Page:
Alex_O 0093 ©ivan weiss.jpg

Motivation through connection

My story is one of overcoming and then thriving.

 

I grew up in a dysfunctional family and this created many challenges. My mother was bright but a procrastinator, my stepfather a child abuse survivor with deep, unprocessed scars.

My role growing up was one of coach, listening to their troubles, empathising, offering advice. Trying to hold the dysfunction at bay long enough so it did not spill over onto my siblings and me. Of course, it did...and frequently. Physical and psychological safety could be achieved through avoidance, detecting the subtle changes in the environment, observing behaviours and their ability to navigate daily life emotionally. 

With so much uncertainty, a clear difference in core values, a deep sense of not belonging to the right group I left home.

In my early 20s, with big life challenges and a difficult past, I struggled with both my physical and mental health. When you met me, you had no idea what I was facing. I became quite adept at hiding the trauma, the problems. Nothing to see here. Inside, I was feeling lost. I was ill-equipped to deal with my situation. Yet, I survived.

To me, it was incomprehensible how I could turn my situation around.

 

At a particularly low point, a friend took pity on me and invited me for a run. I had been smoking heavily for years, I was overweight and unhappy. I think he could tell I was a bit of a mess and he wanted company.

 

That day changed my life forever. 

 

I remember running up this hill with him at least 20 meters ahead of me talking to his friend on his mobile phone. I remember feeling low, my lungs burning in my chest. I wanted to cry. I stopped frequently, he kept talking, I started again, stopped again until we finished. Somehow this run reflected the shambles I was in. I hated myself, at the same time something clicked inside me.

I said to myself, I'm not taking this anymore.

Thankfully, my friend didn't mind my coughing and spluttering during his run. I joined him regularly and with others too. I made new friends. I found a tribe that accepted me. I kept turning up. As the months passed, I smoked less and lost weight. I felt my overall well-being increasing the more time I spent with my new running community.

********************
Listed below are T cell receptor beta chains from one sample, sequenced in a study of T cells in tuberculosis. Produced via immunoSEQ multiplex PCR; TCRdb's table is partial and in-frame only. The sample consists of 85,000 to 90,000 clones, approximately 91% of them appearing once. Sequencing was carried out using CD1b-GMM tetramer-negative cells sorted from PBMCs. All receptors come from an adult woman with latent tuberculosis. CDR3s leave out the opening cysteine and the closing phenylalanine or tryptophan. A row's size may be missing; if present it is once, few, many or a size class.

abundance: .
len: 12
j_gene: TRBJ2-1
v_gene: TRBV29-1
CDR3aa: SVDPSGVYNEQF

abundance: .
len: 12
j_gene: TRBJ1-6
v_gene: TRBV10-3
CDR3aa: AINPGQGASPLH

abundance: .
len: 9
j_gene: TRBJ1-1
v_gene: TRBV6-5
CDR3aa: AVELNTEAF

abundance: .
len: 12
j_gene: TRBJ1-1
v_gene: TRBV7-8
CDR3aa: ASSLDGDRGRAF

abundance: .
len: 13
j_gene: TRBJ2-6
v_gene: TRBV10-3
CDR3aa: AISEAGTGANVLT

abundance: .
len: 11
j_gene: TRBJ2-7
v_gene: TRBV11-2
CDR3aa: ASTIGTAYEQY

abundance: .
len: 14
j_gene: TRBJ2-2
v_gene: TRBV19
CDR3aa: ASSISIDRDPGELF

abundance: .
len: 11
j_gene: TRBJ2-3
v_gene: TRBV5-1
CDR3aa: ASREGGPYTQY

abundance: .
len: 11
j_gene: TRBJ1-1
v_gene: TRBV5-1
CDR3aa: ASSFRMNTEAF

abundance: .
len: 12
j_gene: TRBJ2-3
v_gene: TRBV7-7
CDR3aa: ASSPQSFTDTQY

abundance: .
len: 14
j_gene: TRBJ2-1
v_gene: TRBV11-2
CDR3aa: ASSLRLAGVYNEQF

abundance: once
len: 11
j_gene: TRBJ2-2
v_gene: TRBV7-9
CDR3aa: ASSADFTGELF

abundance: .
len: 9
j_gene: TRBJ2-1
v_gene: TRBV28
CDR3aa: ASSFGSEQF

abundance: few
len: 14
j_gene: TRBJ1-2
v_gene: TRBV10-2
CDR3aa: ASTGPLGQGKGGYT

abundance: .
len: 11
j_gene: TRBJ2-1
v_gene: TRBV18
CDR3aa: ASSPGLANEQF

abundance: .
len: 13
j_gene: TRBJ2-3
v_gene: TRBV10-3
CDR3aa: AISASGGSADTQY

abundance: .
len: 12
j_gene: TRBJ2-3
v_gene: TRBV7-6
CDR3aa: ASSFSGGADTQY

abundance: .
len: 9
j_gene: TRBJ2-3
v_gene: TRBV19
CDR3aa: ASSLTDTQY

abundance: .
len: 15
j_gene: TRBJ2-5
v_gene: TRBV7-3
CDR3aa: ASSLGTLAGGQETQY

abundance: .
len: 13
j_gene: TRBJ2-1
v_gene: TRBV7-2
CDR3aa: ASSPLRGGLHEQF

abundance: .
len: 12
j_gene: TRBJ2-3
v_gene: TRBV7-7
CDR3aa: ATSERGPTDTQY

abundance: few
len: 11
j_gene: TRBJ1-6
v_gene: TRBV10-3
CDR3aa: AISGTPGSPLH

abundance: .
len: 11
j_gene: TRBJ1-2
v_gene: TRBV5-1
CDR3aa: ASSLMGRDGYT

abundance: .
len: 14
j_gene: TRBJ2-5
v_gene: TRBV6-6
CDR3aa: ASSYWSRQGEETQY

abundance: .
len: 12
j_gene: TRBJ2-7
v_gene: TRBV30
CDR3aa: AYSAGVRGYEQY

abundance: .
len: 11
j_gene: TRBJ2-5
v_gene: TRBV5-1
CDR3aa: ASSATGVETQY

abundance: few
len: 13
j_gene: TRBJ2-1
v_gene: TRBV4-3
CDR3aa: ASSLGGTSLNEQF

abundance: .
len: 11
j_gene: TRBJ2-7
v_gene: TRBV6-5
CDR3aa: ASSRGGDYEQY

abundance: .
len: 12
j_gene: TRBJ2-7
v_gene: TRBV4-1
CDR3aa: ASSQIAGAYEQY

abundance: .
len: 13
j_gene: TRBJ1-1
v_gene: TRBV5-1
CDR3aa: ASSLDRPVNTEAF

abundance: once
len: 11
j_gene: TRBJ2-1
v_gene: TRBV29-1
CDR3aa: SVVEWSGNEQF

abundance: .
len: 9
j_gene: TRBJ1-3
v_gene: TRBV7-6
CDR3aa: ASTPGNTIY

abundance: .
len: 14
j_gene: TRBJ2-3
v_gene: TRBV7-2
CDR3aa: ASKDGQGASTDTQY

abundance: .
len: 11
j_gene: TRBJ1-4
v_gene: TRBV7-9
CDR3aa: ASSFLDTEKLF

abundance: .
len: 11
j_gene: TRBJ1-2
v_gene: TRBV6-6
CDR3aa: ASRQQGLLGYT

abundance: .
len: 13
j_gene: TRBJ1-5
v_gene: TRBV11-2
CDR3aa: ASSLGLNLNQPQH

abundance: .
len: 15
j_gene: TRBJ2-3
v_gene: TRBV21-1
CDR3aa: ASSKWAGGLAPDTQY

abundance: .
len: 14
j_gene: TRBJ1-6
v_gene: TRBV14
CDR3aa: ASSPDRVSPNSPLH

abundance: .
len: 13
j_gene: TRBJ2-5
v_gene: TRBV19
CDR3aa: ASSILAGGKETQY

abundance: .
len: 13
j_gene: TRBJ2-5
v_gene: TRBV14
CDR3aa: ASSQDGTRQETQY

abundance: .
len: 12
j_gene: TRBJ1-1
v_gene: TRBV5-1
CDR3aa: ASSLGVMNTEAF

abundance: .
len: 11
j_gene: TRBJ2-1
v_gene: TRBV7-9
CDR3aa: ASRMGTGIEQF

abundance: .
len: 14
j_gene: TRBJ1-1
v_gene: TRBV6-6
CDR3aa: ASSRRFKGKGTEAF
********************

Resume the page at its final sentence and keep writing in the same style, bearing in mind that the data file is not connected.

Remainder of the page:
Running started to become a vehicle for me to change. I could feel my body and mind getting stronger. I became the best runner in our group and this had a profound effect on my confidence. Instead of just being delighted with this result, I knew I could go much further. I kept pushing, 10km, 13 miles, marathon. Competing wasn’t enough, better times, better splits, more, more…deep down I wasn’t going for better times, I was growing. Every mile was one more step towards finding me, the Alex I had never met before. I knew he was in there somewhere. I continued my pursuits by going to the Himalayas, overcoming back injury to race middle distance, competing for my age group and more. 

I eventually grew enough confidence to heal the wound of not finishing my education. I embarked on a crazy plan to work full time and do my degree full time in 3 years which I did and then went on to do a Master's Degree, which I completed with Distinction.

 

Eventually, I started to become content and positive, committed and determined but I also realised these qualities were always within me. This tough transformation helped me build a successful career journey.

 

My drive for self-improvement led me into coaching and helping others to thrive. With my experience across the hierarchy and my work experiences in global companies, I have always been able to see and understand people's setbacks and failures at the workplace. The more I analysed my peer's and colleagues' attitudes towards work; the biggest revelation was the lack of awareness of their own potential and how little they focused on their ‘well-being’. This is solely is the root cause for shoogle.

 

Regardless of its size, a good organisation strives to keep their employees happy and productive, yet many do not succeed in their attempts. Why do organisations fail in these attempts?

 

Motivation through connection. Organisations need to create safe connections, acceptance and belonging. 

 

I bring with me not only 13 years of coaching and mentoring experience, but I also turn up with a razor-sharp awareness of safety, a deep sense of what it feels like not to belong and have been highly successful in creating teams that ARE safe, are accepted for who they are and we do this with laughter and joy in our hearts. In every successful commission, our clients have benefitted not only from hugely motivated teams, unrivalled commitment, never before seen achievements, but the bottom line isn't too shabby either.